Wednesday, March 18, 2009

Wasn't She Lovely?

She also seemed committed and serious when she worked, and a majority of the time, she worked on tough stuff with interesting people. She suggested good humor, but not frivolity, especially not about acting. And every story I've ever read about her personality and habits and extensions of friendship offstage and offscreen has been a beauty. My favorite is about her sending The Hours to Meryl Streep because she thought Meryl would enjoy seeing herself pop up as a cameo character; friends who send books are always good friends. Speaking of books, when her mother wrote about her in her 1990 autobiography, even as she confessed to her own lapses and wavering availability as a mother, she glowed in a believable way about Natasha's goodness, and about watching her talent as an actress emerge.

I always worry that this is meaningless if not verging on the tasteless or presumptuous, but nonetheless, my thoughts are with the Redgraves and Richardsons and with the Neesons and all of their friends.

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How Stupid Were My Chocolates

Head over to Mike's house for our latest three-way installment in the Best Pictures from the Outside In series, archived here and here. You won't be surprised that we get a little more into John Ford than Bubba Gump, but as always, we had a great time with our conversation, and the comment thread has already been rich and provocative.

As an extra Saturn-ring of cinephile context, Nathaniel returned to the hit factory of 1994 and put himself back in touch with his love for Pulp Fiction, Queen Margot, Heavenly Creatures, and two Nick's Flick Picks favorites, Bullets over Broadway and Vanya on 42nd Street. My 1994 retrospective page is here, but I mostly tipped to the other half of our BP dossier and got caught up on 1941. Best Picture-wise, I'd break things down this way:

1. Citizen Kane: Innovative in technique, articulate with form, juicy in narrative, acted like gangbusters, contentious among the power caste... what could be better? What more do I really need to say? A+

2. The Maltese Falcon: Never a favorite but it's grown on me tremendously, especially as the profound amorality of the narrative and the marked perversity of Sam Spade and Brigid O'Shaughnessy, to say nothing of the rogue's gallery surrounding them, have become clearer to me. The direction remains pretty cold and some plot turns can feel formulaic, but most others feel heroically unromantic and excitingly twisty, and Sydney Greenstreet is a dream of a villain. A–

3. How Green Was My Valley: Well, you know now what I think of this one. B+

4. The Little Foxes: Can be a bit overbearingly acted and staged, and Teresa Wright botches a pivotal role, but the muscle and ambition of the piece are fantastic. It's a bold thesis about what cinema can do for stage works, arranging characters along concrete sightlines and in complex formations of power and visibility, and Marshall and Collinge are superb. B+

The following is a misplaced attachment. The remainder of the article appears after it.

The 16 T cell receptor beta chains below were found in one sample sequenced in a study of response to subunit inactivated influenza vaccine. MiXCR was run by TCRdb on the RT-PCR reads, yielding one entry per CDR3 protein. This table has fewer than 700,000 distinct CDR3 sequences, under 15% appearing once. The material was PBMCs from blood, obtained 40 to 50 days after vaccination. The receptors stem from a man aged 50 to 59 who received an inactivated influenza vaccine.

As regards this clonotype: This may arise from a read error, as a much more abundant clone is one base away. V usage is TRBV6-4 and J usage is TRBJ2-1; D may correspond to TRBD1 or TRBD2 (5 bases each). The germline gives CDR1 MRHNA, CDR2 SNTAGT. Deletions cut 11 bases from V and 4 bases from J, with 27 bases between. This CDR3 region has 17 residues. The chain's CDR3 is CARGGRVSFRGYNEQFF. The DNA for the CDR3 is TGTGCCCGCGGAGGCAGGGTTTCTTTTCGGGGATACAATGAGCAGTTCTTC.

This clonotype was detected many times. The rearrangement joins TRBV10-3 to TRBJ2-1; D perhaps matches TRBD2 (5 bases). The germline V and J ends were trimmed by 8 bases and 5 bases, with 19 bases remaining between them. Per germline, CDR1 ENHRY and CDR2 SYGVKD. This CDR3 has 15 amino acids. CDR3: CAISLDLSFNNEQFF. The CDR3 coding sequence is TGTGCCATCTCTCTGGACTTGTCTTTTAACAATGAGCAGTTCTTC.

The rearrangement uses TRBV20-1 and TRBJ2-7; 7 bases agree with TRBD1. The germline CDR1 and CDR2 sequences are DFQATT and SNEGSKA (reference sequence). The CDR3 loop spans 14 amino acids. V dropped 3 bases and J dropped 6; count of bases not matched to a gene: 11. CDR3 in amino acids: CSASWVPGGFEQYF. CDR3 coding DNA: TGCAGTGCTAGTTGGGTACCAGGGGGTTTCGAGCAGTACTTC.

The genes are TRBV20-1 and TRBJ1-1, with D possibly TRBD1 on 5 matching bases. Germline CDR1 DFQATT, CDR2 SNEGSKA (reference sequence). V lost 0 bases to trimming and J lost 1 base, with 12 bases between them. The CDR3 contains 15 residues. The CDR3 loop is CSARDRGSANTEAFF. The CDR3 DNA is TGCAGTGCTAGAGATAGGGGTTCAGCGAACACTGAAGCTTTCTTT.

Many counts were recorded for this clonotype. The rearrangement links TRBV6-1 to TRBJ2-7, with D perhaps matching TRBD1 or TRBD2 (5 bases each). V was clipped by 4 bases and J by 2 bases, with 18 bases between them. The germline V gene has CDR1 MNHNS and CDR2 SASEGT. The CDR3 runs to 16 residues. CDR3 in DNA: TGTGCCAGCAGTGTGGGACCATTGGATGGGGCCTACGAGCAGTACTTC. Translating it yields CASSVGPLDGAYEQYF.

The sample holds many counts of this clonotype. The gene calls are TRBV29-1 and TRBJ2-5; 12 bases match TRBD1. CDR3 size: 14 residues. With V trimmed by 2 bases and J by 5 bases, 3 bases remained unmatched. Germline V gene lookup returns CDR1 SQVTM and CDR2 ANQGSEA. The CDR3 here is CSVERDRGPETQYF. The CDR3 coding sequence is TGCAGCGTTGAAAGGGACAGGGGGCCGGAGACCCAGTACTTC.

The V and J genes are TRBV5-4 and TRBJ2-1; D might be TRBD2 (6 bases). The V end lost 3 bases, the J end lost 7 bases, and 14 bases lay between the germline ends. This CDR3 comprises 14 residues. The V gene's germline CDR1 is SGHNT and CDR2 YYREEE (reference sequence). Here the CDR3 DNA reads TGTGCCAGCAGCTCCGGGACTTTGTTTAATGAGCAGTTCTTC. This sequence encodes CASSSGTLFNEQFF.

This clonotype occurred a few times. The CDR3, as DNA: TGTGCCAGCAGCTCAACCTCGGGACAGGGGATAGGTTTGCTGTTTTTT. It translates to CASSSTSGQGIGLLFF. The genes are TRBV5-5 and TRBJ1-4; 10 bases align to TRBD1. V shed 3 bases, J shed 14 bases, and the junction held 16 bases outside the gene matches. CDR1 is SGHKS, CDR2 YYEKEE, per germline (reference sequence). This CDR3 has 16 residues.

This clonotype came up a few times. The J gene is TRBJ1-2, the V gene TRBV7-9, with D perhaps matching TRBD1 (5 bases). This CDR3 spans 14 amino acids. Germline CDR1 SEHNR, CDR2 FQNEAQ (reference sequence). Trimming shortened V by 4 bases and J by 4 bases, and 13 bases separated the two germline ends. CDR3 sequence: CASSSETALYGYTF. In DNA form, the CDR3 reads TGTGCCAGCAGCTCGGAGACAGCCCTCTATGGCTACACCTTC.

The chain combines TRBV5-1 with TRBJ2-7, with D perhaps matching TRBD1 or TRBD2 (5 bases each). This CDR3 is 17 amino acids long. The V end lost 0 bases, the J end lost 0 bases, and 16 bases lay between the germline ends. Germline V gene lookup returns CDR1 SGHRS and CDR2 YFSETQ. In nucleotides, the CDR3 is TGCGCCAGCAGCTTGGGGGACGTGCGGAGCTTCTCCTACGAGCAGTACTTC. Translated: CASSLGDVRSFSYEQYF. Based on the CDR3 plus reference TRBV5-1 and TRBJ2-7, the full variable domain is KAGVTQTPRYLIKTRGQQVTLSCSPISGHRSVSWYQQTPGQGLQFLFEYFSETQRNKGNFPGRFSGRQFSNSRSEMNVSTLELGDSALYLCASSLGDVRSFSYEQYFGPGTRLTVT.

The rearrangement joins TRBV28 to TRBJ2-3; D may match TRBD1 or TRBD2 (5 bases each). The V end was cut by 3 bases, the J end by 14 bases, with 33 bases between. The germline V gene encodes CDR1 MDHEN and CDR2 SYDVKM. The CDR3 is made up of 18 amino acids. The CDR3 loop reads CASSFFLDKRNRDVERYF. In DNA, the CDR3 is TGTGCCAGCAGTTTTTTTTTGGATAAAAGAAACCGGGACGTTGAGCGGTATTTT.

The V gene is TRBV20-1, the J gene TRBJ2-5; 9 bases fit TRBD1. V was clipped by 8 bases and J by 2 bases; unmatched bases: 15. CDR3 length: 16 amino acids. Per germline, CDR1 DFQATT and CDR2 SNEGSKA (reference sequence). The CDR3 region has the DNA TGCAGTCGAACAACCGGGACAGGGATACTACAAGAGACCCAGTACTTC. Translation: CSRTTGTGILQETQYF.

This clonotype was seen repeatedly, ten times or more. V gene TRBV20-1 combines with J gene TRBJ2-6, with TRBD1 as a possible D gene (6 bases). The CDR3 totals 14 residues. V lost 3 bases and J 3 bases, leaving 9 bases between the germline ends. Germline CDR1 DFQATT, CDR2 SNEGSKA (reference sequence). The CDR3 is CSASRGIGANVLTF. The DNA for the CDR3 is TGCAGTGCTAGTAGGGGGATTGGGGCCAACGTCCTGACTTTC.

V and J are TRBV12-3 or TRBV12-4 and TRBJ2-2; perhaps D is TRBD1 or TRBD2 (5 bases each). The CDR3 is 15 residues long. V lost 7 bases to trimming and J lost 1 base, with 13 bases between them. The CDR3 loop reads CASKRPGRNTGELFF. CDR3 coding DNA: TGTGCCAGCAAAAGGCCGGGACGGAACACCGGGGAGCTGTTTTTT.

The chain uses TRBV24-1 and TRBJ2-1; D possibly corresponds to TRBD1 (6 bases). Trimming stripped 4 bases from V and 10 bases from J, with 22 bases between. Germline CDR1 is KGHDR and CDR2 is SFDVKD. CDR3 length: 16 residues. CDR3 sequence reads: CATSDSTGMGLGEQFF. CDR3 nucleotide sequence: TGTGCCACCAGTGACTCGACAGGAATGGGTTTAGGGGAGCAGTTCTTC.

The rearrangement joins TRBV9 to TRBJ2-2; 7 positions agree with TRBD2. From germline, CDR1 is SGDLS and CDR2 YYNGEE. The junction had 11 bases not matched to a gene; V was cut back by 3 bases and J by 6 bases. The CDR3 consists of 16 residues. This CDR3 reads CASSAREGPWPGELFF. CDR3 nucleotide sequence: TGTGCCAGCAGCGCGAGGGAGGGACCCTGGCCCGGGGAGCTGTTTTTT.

5. Here Comes Mr. Jordan: Undistinguished in style but scripted, paced, acted, and shot with warmth, pizzazz, and improving notes of melancholy. The kind of movie you can share and enjoy with just about anybody, I'd guess. Goofy and endearing without being too screwball for some tastes. Full review here. B+

6. Sergeant York: More than a little hokum in the story and staging and in Gary Cooper's performance, but there's also plenty of meat in both, and Hawks injects enough humor and unexpected, inventive angles that the movie is less of a sell-out than I'd feared. B–

7. Hold Back the Dawn: Another Wilder-Brackett script characterized more by conceits and genre interrogations than by a truly layered or engaging story, and Mitchell Leisen struggles to get the story out from underneath the weight of the "moody" photography and the Boyer narration. But it's more interesting the second time around, and Paulette Goddard's quite good. C+

8. Blossoms in the Dust: Beautiful color photography and MGM frippery ornamenting this standard-issue biopic of a plucky and pretty moral crusader, this time Greer Garson serving the cause of American orphans and illegitimates. C+

9. One Foot in Heaven: How to be a narcissistic minister while imagining yourself to be a caretaker-provider in service of your family and the lord. Adequately acted by Fredric March and Martha Scott (she's better here than in Our Town), but a pretty gratuitous film. The opposite of memorable, and not the least bit advancing of the art or of the audience. C–

10. Suspicion: Hitchcock adrift, without a solid beginning or a coherent ending, and only indifferently managing the long bout of marital alienation in the middle. Props to the glass of milk and to the seriocomic approach to the idea that you never really know who your partner is. But Fontaine's even milkier than the drink that the oddly clunky Grant is serving her, and the whole thing is stranded between lazy executions and nervous bouts of ostentatious formalism. C–

And here's the cherry on top, even if it forces us to keep engaging with the frustrating Suspicion: if you're wondering what I think of the leading ladies of 1941, after such a long absence from this feature, here's your chance to find out... and here 's your chance to vote your own conscience!

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